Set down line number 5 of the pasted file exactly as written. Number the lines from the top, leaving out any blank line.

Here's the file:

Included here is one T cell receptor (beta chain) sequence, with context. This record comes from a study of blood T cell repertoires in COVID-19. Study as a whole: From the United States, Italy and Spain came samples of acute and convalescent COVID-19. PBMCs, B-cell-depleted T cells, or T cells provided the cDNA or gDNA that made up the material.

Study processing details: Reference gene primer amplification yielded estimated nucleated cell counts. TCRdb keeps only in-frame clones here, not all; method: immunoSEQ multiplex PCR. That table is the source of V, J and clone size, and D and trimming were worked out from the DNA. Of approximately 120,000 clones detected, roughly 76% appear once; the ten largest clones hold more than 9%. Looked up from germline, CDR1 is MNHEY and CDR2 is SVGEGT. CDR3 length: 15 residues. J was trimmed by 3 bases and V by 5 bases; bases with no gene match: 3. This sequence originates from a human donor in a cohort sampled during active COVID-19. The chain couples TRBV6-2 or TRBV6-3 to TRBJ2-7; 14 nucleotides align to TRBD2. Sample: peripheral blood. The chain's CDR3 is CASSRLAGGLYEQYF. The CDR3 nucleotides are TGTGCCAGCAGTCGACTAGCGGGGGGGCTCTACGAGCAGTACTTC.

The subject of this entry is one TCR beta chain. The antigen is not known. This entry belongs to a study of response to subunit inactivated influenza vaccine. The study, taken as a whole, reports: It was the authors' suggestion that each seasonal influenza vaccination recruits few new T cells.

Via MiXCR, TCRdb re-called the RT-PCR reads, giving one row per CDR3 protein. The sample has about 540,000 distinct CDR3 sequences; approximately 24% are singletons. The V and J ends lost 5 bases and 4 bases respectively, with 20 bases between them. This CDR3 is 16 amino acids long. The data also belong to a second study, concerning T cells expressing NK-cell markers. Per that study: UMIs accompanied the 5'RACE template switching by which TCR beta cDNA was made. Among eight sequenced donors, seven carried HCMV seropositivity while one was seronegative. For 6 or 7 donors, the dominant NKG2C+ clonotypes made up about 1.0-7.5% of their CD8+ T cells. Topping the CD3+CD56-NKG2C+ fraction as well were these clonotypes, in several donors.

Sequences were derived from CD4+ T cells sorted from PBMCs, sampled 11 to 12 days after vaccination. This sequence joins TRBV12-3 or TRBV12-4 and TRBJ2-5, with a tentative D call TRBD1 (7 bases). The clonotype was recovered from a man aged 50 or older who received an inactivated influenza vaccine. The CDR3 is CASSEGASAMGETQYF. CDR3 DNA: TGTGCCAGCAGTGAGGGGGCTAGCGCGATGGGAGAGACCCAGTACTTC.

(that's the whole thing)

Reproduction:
Sequences were derived from CD4+ T cells sorted from PBMCs, sampled 11 to 12 days after vaccination. This sequence joins TRBV12-3 or TRBV12-4 and TRBJ2-5, with a tentative D call TRBD1 (7 bases). The clonotype was recovered from a man aged 50 or older who received an inactivated influenza vaccine. The CDR3 is CASSEGASAMGETQYF. CDR3 DNA: TGTGCCAGCAGTGAGGGGGCTAGCGCGATGGGAGAGACCCAGTACTTC.